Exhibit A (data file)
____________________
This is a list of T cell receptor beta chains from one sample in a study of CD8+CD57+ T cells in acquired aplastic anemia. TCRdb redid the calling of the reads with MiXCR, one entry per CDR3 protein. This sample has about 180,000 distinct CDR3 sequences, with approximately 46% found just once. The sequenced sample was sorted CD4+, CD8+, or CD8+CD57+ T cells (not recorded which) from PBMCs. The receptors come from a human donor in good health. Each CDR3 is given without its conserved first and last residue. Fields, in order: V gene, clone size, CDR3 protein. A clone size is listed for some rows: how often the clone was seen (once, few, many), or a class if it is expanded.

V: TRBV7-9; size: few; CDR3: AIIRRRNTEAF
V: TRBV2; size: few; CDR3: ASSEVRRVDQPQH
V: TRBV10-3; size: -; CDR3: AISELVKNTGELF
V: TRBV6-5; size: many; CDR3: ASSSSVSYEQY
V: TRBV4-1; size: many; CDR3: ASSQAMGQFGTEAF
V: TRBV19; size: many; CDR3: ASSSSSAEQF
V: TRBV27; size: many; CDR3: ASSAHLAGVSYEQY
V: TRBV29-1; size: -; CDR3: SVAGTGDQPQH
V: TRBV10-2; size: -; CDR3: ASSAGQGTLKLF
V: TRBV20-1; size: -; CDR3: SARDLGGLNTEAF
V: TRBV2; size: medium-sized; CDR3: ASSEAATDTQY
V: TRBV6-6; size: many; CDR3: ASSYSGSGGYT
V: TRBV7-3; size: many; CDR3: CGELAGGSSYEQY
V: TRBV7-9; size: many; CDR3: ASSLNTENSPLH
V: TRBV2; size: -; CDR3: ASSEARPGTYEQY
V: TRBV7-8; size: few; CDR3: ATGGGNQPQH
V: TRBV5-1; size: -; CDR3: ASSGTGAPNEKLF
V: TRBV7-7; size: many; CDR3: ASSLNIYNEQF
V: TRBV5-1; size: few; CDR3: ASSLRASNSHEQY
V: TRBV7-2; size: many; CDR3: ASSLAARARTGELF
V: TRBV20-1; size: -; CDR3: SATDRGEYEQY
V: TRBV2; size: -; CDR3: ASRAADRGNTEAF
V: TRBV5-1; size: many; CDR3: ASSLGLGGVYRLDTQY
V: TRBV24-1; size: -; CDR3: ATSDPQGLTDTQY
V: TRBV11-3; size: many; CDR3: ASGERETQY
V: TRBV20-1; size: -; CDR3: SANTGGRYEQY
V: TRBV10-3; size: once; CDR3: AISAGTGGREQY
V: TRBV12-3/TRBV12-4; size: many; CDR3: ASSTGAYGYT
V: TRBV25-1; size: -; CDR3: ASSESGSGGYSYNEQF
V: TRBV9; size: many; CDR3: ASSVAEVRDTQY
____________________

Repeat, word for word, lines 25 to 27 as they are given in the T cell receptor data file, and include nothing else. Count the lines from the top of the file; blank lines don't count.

V: TRBV24-1; size: -; CDR3: ATSDPQGLTDTQY
V: TRBV11-3; size: many; CDR3: ASGERETQY
V: TRBV20-1; size: -; CDR3: SANTGGRYEQY